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How to handle customer feedback on social media

If someone posts a complaint on your business’s Facebook page or Twitter feed, how best to respond? Would you a) delete or ignore it b) discuss a possible resolution via comments on their post or c) thank them and make contact privately?

Here’s how to turn feedback — good or bad — into an opportunity.

By Ashlee Keown, Warehouse Stationery's Digital and Direct Communications Manager

Complaints, questions or compliments posted on your business’s social media pages offer a chance to make a positive impact on what current and prospective customers think of your business. Quickly resolving a complaint, for example, can build credibility and goodwill amongst your followers.

1. Plan ahead

Assign one person to manage social media feedback. Ideally, they will have customer service experience.

Prepare a plan. This could be a simple decision tree that covers:

  • types of comment
  • how to respond to each type, eg “Thanks so much for your compliment”
  • how quickly to respond to each type, eg within 30 minutes for a complaint
  • when to involve someone more senior or with detailed product knowledge, eg a question that can’t be answered readily
  • how to proceed in certain situations, eg notify X of a complaint about Y and find a solution together. 

To help develop this plan, think about how your business handles customer complaints on email, by phone or in person. Remember, social media is a public forum and conversations remain visible, so extra-special care is required when responding.

2. Keep across it

To be able to respond quickly, monitor your social media pages constantly. This doesn’t mean someone watching them 24/7. Your social media person should check work accounts as often as possible, and set up alerts to be notified immediately when someone posts a comment.

Social media platforms offer this alert function, but only for activity on that platform. Tools such as Hootsuite enable monitoring across different platforms. 

3. Review carefully

Each comment should be read thoroughly. Some may be inappropriate and should be deleted, eg abusive or racist, or a product promotion. Set out the types of comments that will get deleted in the ‘profile’ or ‘about’ sections of your page.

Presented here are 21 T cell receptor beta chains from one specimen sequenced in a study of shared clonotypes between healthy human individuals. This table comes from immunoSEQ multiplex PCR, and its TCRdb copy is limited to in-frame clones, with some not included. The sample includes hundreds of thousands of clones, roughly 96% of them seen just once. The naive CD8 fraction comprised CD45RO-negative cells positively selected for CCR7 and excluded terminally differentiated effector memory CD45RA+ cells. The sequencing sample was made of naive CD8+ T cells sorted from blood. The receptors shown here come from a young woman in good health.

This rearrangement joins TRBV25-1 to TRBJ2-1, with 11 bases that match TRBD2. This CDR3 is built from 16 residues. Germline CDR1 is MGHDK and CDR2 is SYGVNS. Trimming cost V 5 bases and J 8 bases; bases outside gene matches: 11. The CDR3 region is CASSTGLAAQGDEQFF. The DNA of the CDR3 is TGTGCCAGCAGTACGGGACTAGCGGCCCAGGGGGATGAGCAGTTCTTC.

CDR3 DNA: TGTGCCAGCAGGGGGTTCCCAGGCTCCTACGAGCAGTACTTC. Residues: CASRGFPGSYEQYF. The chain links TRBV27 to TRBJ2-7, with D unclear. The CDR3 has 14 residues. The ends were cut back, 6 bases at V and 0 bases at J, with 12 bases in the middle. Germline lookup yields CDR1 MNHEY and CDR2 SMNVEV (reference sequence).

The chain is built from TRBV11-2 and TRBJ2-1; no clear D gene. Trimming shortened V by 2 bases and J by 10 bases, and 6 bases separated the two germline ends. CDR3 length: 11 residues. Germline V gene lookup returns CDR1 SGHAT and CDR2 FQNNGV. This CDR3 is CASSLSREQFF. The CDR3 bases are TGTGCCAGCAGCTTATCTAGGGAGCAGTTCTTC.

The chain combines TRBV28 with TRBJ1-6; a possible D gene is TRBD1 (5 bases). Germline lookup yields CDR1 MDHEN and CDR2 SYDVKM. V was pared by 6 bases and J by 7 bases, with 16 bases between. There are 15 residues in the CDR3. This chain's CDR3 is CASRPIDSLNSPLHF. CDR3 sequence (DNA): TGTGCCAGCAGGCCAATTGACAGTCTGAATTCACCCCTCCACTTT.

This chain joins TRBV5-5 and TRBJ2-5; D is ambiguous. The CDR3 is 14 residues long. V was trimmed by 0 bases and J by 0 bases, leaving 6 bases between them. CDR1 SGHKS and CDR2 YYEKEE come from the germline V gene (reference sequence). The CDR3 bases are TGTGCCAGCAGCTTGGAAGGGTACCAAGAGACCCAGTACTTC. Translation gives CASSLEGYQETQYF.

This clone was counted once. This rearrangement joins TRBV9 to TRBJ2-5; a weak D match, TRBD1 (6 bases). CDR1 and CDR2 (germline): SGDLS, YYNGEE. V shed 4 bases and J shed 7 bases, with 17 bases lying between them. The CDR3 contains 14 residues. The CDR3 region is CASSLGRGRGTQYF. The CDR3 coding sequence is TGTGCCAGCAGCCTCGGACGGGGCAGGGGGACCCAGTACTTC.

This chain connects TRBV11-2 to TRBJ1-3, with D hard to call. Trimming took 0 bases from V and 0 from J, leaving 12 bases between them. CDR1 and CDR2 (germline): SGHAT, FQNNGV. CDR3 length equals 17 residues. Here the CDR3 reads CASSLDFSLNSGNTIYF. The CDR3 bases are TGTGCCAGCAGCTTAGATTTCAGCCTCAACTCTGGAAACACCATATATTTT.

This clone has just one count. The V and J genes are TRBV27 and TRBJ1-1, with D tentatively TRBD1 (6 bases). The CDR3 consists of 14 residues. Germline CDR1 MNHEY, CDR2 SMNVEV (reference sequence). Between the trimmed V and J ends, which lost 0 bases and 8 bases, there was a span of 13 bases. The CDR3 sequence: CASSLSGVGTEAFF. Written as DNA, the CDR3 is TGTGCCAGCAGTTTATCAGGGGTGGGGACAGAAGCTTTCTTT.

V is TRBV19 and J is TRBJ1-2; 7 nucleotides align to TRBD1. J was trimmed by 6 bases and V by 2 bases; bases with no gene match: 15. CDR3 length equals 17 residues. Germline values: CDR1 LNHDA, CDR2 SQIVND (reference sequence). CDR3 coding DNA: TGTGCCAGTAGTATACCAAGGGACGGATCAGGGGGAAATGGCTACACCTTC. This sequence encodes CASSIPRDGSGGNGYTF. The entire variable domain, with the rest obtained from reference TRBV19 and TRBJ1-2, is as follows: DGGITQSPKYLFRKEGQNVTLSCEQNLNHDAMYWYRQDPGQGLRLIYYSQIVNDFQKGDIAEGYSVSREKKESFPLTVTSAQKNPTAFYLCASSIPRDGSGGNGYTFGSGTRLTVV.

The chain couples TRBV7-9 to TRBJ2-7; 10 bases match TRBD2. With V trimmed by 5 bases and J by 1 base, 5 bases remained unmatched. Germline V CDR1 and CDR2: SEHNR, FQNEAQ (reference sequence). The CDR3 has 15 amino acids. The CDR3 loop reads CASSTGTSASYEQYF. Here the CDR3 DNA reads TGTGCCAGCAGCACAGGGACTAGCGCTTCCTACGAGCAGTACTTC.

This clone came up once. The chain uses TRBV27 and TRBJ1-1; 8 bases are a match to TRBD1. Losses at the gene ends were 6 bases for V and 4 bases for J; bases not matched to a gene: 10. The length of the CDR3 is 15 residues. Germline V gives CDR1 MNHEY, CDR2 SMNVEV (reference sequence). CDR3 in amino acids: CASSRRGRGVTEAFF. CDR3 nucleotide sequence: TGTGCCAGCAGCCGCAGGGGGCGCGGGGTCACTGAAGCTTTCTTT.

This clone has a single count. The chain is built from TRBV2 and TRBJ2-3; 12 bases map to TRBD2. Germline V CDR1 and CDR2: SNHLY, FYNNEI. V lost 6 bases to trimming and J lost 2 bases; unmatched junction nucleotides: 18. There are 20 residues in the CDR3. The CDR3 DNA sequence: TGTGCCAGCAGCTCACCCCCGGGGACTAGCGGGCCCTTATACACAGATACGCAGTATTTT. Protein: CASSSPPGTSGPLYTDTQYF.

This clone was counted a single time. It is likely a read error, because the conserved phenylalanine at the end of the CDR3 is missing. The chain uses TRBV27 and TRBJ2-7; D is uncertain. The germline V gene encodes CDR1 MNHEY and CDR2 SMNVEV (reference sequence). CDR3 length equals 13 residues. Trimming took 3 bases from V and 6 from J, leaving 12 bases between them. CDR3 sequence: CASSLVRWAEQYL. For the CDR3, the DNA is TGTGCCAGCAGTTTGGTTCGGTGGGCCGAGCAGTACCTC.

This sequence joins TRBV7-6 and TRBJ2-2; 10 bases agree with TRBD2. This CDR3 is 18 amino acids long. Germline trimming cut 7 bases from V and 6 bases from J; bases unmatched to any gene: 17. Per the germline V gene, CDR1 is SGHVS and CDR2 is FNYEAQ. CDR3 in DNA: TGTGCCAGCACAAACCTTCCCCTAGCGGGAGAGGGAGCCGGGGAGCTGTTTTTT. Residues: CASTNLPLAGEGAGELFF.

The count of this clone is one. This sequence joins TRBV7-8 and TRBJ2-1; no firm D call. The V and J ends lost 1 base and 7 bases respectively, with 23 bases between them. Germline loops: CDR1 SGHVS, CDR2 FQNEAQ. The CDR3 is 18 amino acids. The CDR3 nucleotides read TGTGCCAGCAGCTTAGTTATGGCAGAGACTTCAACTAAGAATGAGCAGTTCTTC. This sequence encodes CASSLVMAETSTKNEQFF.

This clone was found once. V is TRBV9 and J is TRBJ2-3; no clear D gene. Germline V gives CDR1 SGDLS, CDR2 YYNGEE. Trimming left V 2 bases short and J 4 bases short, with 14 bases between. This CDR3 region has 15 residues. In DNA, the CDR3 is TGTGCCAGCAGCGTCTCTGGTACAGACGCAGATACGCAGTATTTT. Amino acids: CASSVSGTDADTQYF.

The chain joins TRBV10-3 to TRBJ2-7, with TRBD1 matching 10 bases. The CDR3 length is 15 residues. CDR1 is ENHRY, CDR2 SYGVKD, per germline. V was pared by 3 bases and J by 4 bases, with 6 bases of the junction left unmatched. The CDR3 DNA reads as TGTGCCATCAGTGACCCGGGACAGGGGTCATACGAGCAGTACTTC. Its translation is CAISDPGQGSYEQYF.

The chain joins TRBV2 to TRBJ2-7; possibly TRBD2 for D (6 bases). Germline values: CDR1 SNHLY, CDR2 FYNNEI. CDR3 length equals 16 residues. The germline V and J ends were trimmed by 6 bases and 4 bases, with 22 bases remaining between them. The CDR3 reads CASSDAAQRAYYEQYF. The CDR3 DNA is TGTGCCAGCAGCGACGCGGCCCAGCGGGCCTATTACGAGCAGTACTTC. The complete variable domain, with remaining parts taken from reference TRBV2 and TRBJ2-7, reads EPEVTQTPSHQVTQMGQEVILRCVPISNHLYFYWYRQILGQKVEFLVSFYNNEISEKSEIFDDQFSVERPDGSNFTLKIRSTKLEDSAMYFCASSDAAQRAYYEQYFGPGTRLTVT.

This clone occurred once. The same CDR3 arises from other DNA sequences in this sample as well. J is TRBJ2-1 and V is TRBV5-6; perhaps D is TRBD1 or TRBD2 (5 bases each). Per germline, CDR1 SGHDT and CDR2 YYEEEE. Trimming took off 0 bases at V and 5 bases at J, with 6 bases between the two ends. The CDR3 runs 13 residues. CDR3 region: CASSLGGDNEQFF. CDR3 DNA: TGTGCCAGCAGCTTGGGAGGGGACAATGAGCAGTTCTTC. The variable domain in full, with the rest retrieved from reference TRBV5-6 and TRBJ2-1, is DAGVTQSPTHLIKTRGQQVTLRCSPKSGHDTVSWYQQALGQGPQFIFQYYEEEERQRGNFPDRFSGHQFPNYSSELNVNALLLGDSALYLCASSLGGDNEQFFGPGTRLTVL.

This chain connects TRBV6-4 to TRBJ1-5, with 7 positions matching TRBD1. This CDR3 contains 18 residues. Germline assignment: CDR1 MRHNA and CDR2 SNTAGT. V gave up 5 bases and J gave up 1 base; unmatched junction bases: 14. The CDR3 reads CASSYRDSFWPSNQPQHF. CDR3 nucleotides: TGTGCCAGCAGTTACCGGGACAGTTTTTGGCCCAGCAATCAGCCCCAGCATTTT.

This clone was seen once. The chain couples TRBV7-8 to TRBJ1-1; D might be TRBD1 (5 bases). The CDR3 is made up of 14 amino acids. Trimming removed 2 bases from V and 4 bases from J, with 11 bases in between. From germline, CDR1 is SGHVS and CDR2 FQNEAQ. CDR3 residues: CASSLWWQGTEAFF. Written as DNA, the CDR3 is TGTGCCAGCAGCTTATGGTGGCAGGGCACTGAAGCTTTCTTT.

Don’t delete negative comments out of hand. A business page with absolutely no complaints can raise suspicions.

Don’t delete negative comments out of hand. A business page with absolutely no complaints can raise suspicions.

A page where customer complaints have clearly been resolved can build trust.  

4. Respond quickly

Generally, the faster a business responds to comments the better. So if someone puts up a compliment, sincerely thank them for it as soon as you can.

Similarly, if they make a genuine complaint, respond quickly with thanks, an apology and a promise to make things right. Be open, polite and professional, not cold or defensive. Their complaint is a sign they value your product or service.

It’s important then to move the conversation onto a private channel —eg Facebook Messenger, email or phone — so you can get to grips with the problem without discussing every detail in public. Then do all you can to solve the problem.

Once the issue is resolved, go back to the original comment and ask the person publicly if they are satisfied. This shows your customer and others that you made good on your promise, and that you value them.

5. Learn and improve

Feedback on social media offers valuable information about your business. It’s also a chance to test and enhance the way you handle complaints and queries. 

Whether positive or negative, use feedback to improve your customer service and your business as a whole.

Whether positive or negative, use feedback to improve your customer service and your business as a whole.

For more tips on social media marketing for small businesses, see Ashlee’s blog (external link) on Warehouse Stationery’s business advice site, The Meeting Room (external link) .

About this article

This article is by one of business.govt.nz's private sector partners — we work with subject matter experts in the public and private sectors to get best practice advice for small businesses.

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